We’ve reached the point where the moral panics happen so often and so quickly that I no longer bother asking where they came from. Keira Knightley and Kristen Bell said something about Disney princesses and #MeToo, and suddenly there’s a cartoon online of a prince finger-raping a sleeping princess, and … how … why …

Never mind. It’s fine. I don’t want to know. If this is what the news-cycle gods are giving us today then we accept it and thank them for their bounty.

The clip below actually predates the Knightley/Bell nonsense (it’s at least six months old) but Amnesty International recirculated it this weekend, presumably as a nod of agreement to their comments. “Why is a group that’s ostensibly devoted to freeing political prisoners and ending capital punishment spending time and money on cartoons about sexual consent?” you ask. For the same reason, I assume, that the ACLU has begun inching away from its general rule of defending “hate speech.” These are charities. If they can keep donors happy by signaling their virtue on matters of concern to them that aren’t directly implicated by (or are even in contradiction with) their core missions, hey. Gotta pay the rent.

Karol Markowicz notes that feminist hand-wringing over Disney princesses isn’t new but the fact that it’s now a matter of concern to Hollywood actresses, of all people, is ironic:

It’s hard to miss the irony of women who work in Hollywood, which holds women to a size-double-zero and never-get-old standard, having a problem with the message that the fictional princesses send to girls. But the Disney princesses have been a target for feminists for some time.

In a 2006 piece in the New York Times Magazine, Peggy Orenstein complained about her 3-year-old daughter’s obsession with the princesses. It irked her that her girl was drawn to sparkly dresses and fancy hair.

But when she talked to Andy Mooney, a former Disney exec who was key to developing the princess products, he explained: “We simply gave girls what they wanted, although I don’t think any of us grasped how much they wanted this.”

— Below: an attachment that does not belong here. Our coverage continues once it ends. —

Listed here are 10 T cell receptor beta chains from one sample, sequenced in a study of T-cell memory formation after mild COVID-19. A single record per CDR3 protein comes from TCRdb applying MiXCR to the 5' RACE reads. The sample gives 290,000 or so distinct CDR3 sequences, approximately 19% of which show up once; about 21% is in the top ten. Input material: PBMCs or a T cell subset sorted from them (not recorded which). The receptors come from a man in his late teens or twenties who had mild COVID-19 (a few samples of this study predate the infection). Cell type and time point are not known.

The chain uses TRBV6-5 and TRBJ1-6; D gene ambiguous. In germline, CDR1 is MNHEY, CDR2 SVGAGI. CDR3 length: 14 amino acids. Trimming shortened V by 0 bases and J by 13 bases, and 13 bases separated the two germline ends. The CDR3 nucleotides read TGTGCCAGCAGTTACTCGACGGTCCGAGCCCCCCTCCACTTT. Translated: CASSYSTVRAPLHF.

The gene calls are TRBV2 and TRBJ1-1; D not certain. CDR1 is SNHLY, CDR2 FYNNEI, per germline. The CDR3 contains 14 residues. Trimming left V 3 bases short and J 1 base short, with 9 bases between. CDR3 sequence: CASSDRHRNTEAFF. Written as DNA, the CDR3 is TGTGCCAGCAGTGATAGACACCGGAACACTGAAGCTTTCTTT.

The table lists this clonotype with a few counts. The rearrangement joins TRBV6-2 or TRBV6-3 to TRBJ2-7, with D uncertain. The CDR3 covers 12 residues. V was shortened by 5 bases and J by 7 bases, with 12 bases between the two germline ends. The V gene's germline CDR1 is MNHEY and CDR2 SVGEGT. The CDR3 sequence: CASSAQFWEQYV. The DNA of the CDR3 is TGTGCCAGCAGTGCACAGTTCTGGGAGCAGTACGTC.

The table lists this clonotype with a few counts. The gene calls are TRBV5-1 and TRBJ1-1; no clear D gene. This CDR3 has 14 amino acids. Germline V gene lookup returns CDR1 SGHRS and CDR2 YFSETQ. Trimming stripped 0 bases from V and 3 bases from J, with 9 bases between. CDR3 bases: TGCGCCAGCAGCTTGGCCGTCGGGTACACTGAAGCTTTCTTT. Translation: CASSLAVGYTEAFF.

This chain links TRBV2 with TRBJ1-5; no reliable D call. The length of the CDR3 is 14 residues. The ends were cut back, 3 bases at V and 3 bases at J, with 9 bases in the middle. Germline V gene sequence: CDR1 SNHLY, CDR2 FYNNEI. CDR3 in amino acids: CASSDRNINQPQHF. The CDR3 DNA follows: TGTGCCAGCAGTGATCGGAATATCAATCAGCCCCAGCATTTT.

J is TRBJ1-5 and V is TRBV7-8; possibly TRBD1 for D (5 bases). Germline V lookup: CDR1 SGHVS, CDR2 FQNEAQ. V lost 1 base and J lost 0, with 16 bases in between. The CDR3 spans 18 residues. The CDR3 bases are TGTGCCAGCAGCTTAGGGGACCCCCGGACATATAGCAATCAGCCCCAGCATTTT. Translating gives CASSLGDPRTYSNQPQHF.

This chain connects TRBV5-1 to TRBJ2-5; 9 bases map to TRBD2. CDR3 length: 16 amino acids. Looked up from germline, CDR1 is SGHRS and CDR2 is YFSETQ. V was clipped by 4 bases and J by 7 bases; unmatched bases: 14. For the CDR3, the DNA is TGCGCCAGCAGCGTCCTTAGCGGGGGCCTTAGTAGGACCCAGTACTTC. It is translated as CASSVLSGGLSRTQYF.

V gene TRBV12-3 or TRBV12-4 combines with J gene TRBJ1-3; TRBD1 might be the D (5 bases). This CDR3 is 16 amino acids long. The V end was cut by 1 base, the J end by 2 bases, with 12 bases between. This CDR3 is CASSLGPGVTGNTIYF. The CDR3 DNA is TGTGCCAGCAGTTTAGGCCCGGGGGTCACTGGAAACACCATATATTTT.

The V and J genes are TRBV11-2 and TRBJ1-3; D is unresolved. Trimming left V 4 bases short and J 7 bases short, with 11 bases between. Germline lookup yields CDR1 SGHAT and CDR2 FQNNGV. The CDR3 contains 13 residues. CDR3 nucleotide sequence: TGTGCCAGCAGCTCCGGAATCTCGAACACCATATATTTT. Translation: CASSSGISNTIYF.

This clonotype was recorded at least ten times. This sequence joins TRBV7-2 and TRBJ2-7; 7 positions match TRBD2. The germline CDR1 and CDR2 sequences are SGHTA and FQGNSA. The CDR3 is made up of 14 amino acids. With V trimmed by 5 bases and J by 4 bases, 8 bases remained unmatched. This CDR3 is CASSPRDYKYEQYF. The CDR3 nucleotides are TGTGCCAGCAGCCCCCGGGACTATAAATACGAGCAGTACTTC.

As for any plot to subjugate women, he noted that it’s the men, the princes in the stories, who are actually minor characters: “Although they keep him around for the climactic kiss, he is otherwise relegated to the bottom of the toy box, which is why you don’t see him prominently displayed in stores.”

Princess stories are highly female-centric, needless to say. If you’re trying to teach your daughter that she’s the star of her own life, not a minor character in some man’s, you could do worse. And of course it’s a rule of sleeping-beauty fairy tales (all fairy tales, really) that the prince is the very model of regal gallantry. He’s a romantic archetype; he’d sooner die than harm a lady, least of all the lady he loves. The fateful kiss is thus always chaste and non-threatening. By having Prince Not-So-Charming get to third base with an unconscious princess, the Amnesty clip is making a crasser version of the same mistake that Bell makes: It’s taking a love story and turning it into a sex story, and then into a rape story. That’s a solid lesson for kids. Even the very best of men have rape tendencies. Feminism 101, really.

But their point is taken. If you haven’t already, definitely pull your tween daughter aside and explain to her that it’s not, in fact, okay for the boy she likes to touch her in her sleep like the prince did to the princess in a movie she saw when she was three. Make sure to do it in front of a bunch of her friends too; whatever humiliation she experiences will be worth it in the name of imparting your wisdom to her social circle. And while you’re at it, maybe let them know that men will still find them attractive even if they’re not as thin or pretty as Keira Knightley or Kristen Bell. They might be having more trouble with that lesson than with the etiquette of the sleeping-beauty kiss.